I don't think it's quite that easy. If I remember my old college EE courses the
caps will charge to the peak voltage available which should be 120 volts times
the square root of three (1.714). The caps should charge to about 208 volts.
You may have to by a small transformer and wire it backwards (say 50VA with a
480 volt primary and a 120 volt secondary) then use the caps and diodes to
provide a smooth dc output.
-------------- Original message --------------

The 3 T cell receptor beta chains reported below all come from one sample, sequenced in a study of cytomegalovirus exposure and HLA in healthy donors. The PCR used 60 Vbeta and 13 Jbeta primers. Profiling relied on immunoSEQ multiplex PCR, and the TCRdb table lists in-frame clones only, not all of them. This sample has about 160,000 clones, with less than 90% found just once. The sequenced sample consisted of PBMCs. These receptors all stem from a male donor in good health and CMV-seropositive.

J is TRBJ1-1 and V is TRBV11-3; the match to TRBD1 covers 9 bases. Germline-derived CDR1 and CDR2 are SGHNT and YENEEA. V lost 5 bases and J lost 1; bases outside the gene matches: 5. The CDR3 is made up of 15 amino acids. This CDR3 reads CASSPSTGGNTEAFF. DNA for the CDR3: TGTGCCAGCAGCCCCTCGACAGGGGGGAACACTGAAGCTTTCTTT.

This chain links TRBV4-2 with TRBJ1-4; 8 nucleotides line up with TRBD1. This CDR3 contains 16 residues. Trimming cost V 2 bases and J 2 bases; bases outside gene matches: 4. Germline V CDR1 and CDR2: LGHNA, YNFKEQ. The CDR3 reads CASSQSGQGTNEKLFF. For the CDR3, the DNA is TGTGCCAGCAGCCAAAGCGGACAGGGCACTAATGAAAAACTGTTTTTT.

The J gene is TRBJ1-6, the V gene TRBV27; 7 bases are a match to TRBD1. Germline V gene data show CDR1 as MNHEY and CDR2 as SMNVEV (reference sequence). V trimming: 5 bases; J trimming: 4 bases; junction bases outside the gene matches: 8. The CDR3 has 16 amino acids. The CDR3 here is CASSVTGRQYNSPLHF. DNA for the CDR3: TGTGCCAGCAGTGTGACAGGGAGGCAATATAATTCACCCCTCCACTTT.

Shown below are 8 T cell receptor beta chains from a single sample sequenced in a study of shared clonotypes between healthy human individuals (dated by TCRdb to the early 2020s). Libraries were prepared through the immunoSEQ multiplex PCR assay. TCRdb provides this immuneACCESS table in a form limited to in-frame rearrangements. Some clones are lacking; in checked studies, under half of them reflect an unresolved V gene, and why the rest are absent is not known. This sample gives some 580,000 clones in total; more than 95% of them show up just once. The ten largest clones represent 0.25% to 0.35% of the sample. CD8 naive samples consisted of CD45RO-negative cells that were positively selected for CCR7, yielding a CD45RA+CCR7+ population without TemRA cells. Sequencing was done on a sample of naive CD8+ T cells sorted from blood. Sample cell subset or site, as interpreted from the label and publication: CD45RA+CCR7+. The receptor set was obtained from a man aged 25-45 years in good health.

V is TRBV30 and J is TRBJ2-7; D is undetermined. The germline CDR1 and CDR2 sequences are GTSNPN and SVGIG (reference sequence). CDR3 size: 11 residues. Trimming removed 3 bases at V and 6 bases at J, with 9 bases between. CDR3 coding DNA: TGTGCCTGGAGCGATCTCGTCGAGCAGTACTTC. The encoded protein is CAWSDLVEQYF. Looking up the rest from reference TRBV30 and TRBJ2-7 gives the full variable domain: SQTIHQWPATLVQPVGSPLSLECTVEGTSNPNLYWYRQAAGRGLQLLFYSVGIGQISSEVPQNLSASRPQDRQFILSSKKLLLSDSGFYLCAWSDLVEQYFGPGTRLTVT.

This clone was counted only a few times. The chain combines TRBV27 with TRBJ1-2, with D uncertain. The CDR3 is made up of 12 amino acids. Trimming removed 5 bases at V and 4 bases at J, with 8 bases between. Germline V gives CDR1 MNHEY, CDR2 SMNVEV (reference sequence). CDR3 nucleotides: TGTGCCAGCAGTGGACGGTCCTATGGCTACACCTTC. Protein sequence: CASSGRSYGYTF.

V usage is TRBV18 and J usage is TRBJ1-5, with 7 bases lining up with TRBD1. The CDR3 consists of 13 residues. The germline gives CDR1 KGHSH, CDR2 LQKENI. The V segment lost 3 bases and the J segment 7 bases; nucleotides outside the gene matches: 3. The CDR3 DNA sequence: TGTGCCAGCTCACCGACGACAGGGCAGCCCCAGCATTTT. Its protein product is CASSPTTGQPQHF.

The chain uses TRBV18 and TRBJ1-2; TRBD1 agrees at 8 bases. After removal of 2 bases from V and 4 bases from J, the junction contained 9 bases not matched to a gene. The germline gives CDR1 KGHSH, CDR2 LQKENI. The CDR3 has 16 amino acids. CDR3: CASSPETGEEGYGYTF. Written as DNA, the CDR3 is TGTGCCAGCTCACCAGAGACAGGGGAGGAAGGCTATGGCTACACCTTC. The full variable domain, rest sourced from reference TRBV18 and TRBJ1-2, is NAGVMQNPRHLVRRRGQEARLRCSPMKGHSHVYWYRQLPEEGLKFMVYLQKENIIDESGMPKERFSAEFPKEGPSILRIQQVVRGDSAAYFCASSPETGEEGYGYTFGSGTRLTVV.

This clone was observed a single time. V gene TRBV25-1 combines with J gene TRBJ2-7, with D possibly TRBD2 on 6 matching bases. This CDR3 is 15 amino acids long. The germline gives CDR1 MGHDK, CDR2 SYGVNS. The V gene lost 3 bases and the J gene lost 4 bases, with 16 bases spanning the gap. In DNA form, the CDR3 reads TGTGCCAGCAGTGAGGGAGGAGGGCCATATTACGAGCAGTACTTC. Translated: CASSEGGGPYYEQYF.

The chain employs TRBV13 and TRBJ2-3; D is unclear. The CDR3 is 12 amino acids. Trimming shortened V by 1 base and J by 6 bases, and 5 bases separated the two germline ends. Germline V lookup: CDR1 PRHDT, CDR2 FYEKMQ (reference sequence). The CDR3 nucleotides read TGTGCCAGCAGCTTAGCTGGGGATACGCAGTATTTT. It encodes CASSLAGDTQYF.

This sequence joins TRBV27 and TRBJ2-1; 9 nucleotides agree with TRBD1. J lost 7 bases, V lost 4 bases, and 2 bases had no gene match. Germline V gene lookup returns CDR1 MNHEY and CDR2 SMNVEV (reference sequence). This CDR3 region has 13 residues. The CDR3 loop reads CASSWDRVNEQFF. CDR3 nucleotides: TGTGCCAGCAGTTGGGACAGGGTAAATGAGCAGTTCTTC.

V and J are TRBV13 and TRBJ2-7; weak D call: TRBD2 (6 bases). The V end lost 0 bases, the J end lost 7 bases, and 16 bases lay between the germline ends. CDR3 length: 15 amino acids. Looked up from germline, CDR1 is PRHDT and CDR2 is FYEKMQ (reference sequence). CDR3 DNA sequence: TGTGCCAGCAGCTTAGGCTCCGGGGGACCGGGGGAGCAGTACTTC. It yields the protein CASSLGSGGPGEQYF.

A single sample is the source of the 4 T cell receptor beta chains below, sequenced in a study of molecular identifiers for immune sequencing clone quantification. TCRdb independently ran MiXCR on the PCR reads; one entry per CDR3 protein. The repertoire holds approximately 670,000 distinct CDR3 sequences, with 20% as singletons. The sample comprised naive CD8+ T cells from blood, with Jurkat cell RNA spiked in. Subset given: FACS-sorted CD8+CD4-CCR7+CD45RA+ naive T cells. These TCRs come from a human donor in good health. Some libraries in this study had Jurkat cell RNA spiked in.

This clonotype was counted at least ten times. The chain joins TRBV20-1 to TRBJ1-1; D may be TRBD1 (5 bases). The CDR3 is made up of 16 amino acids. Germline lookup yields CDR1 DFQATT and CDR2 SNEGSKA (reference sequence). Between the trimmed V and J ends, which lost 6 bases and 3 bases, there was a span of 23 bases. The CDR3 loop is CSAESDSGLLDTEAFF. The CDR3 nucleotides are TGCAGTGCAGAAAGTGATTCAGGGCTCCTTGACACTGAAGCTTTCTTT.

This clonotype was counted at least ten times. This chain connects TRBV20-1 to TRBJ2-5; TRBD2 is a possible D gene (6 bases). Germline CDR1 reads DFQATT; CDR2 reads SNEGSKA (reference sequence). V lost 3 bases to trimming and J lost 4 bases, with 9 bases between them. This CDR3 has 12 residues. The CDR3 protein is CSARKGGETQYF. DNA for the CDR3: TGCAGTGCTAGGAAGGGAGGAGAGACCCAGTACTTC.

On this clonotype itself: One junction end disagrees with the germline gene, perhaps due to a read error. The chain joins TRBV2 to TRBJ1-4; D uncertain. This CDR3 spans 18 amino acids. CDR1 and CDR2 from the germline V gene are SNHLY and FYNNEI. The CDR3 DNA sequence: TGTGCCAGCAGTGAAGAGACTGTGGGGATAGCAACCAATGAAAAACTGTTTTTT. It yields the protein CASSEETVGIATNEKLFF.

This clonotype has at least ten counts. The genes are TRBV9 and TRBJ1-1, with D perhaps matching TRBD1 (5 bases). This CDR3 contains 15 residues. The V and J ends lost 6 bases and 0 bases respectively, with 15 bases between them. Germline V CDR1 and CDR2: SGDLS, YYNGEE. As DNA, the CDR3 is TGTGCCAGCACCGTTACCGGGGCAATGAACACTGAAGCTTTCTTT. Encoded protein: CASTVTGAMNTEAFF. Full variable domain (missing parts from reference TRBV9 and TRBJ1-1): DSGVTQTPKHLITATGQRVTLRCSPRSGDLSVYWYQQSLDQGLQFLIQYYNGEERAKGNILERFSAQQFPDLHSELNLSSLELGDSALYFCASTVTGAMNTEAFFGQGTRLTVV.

> > If you can't find a automotive coil/condenser checker
> Been trying to buy one on eBay, but I keep getting outbid. Guess others want
> them more than I do.
> > then what you need is
> > a high voltage DC power supply and a milliammeter (preferably a DMM on the
> > Amps scale because you are going to peg the meter initially). You apply the
> > voltage to the capacitor with the meter in series. The meter pegs until the
> > condenser (capacitor) charges, and then shows some leakage current. The
> > the better.
> I'm guessing that the leakage current should be well below 1 ma for a healthy
> condensor. Guess I'll have to throw together a 400v power supply (3 caps & 3
> diodes should do, just triple 120vac from the wall) and test a few "known